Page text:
Polyphasic Sleep: Is 8 Hours Unnatural? Sleep Less and Do More!

Image by Time Magazine

By Josh Rueff on June 21, 2013

Have you ever wondered what life would be like without sleep?

I often imagine having such an advantage; living life with the potential output of two people – without the Fight Club schizophrenia.

So much could be accomplished, not just in the realm of work, but in knowledge, creativity, innovation – you could learn to paint like Rembrandt, invent like Leonardo da Vinci, compose your own musical masterpiece, write books and plays, and learn virtually anything – all with time to spare!

But that’s just my escape from reality. My piping daydreams.

Or is it?

Historic Documentation of Polyphasic Sleep

Okay, it kind of is just a dream – humans haven’t yet found a way to beat sleep completely. And yet the dream of living with no sleep isn’t as far from reality as you might think!

Enter the art of polyphasic sleep.

Polyphasic sleep is a schedule where you take a series of scheduled power naps throughout the day ranging from 15 to 30 minutes each. Some polyphasic sleep schedules allow for a core sleep block of 1 1/2 hours to 5 1/2 hours, followed by a series of power naps.

One of the most important qualifiers for people interested in adding up to 42 hours to their week, is the history of sleep.

For the sake of simplicity (that is what we’re about after all!), I’ll be brief. Polyphasic sleep is actually quite natural for humans  – I’ll let BBC give that report:

BBC Journalist Stephanie Hegarty writes:
BBC reports that a growing body of evidence from both science and history suggests that eight-hours of uninterrupted sleep may be unnatural as a wealth of historical evidence reveals that humans used to sleep in two distinct chunks called first and second sleep. A book by historian Roger Ekirch, At Day’s Close: Night in Times Past, unearths more than 500 references to a segmented sleeping pattern — in diaries, court records, medical books and literature, from Homer’s Odyssey to an anthropological account of modern tribes in Nigeria. ‘It’s not just the number of references — it is the way they refer to it, as if it was common knowledge,’ says Ekirch.
References to the first and second sleep started to disappear during the late 17th Century with improvements in street lighting, domestic lighting and a surge in coffee houses — which were sometimes open all night. Today most people seem to have adapted quite well to the eight-hour sleep, but Ekirch believes many sleeping problems may have roots in the human body’s natural preference for segmented sleep which could be the root of a condition called sleep maintenance insomnia, where people wake during the night and have trouble getting back to sleep. ‘Our pattern of consolidated sleep has been a relatively recent development, another product of the industrial age, while segmented sleep was long the natural form of our slumber, having a provenance as old as humankind,’ says Ekrich, adding that we may ‘choose to emulate our ancestors, for whom the dead of night, rather than being a source of dread, often afforded a welcome refuge from the regimen of daily life.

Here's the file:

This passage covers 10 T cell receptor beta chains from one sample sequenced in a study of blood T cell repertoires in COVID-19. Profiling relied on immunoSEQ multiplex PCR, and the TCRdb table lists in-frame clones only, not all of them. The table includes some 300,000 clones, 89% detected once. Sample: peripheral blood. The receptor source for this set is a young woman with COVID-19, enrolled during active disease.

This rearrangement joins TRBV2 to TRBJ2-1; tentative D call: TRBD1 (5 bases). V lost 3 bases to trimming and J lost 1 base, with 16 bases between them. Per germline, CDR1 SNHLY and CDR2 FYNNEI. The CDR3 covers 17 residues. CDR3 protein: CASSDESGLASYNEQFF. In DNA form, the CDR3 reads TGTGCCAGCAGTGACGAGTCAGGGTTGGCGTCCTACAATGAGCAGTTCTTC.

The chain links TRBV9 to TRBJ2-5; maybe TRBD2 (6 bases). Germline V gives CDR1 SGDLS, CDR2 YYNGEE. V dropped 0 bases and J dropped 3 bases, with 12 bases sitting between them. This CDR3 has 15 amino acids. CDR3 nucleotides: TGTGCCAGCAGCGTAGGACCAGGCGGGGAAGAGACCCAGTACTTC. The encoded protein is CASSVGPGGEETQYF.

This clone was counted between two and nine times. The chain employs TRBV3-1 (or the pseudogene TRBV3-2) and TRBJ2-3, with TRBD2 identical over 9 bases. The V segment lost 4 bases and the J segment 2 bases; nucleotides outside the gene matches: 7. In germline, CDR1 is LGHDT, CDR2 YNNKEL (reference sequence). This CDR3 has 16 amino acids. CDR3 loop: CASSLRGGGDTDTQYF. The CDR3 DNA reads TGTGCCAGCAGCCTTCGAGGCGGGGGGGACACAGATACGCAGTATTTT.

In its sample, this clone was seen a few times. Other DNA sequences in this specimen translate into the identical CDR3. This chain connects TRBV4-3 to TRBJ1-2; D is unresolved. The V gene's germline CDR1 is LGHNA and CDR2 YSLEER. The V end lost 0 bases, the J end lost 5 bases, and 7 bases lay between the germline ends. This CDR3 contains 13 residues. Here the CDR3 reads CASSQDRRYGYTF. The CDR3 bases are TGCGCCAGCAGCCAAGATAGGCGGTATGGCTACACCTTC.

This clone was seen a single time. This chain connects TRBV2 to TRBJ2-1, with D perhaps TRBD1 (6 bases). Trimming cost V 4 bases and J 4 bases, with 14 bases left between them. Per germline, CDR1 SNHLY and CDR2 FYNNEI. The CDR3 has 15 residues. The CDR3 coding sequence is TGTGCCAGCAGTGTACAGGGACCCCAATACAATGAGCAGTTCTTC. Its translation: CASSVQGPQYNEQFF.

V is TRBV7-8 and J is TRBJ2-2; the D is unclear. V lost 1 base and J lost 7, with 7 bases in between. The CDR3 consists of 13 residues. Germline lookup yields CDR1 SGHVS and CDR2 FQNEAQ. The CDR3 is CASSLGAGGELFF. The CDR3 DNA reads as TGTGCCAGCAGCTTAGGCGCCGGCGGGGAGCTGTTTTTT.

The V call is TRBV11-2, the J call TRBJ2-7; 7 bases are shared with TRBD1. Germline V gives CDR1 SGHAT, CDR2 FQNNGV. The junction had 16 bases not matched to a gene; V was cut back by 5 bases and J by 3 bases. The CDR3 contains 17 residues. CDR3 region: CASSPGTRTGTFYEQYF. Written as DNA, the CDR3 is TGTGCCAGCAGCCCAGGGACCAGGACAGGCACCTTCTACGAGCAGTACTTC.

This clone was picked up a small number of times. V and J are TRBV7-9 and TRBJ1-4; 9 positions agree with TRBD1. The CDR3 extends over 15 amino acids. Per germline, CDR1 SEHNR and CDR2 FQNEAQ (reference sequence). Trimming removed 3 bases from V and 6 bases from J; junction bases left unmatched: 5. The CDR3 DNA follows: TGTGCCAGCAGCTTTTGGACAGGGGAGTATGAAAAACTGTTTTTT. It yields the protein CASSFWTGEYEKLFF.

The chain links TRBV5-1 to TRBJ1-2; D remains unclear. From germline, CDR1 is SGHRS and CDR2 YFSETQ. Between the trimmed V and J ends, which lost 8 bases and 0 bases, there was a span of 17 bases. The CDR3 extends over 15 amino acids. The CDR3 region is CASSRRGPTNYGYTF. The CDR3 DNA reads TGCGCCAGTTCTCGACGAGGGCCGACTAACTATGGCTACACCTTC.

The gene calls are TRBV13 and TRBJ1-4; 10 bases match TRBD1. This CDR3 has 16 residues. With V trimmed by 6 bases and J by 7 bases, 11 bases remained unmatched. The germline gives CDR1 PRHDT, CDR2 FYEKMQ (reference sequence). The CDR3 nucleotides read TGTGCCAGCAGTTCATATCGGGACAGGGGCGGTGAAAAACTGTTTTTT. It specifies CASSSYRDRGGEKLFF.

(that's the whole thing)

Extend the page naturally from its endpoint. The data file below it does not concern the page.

In a previous post I wrote about how many monumental figures of the past opted for less sleep in the pursuit of their passions:

1. As legend has it (and it may not be much more than that) Leonardo da Vinci slept only 2-3 hours per night, which is almost absurdly believable when you take into account the vast number of inventions, paintings, theories, and contributions to science the man is credited for.

2. Benjamin Franklin is another supposed proponent of the habit of polyphasic sleep, which may be a myth derived from his autobiography where he advises a sleep schedule of no more than 5 hours a night, and his habit of taking naps during the day. Not much, but also not polyphasic.

3. Tesla claimed to only sleep 2 hours a night, leading many to believe he was a polyphasic sleeper as well, since this is the only way a person can survive off of that little sleep. The fact that he admitted to napping occasionally to “recharge” gives further credit to the theory.

4. Thomas Edison called sleep “a heritage from our cave days.” He only slept 3 to 4 hours a night and was proud of it. Fortunately (for history’s sake) he didn’t hide the fact that he was a polyphasic sleeper, keeping a cot in his office for his scheduled power naps.

His thoughts on sleep:

“People will not only do what they like to do — they overdo it 100 per cent. Most people overeat 100 per cent, and oversleep 100 per cent, because they like it. That extra 100 per cent makes them unhealthy and inefficient. The person who sleeps eight or ten hours a night is never fully asleep and never fully awake — they have only different degrees of doze through the twenty-four hours. … For myself I never found need of more than four or five hours’ sleep in the twenty-four. I never dream. It’s real sleep. When by chance I have taken more I wake dull and indolent. We are always hearing people talk about ‘loss of sleep’ as a calamity. They better call it loss of time, vitality and opportunities. Just to satisfy my curiosity I have gone through files of the British Medical Journal and could not find a single case reported of anybody being hurt by loss of sleep. Insomnia is different entirely — but some people think they have insomnia if they can sleep only ten hours every night.”

Frank Lewis Dyer and Thomas Martin write about his sleep eccentricity in their biography Edison, His Life and Inventions: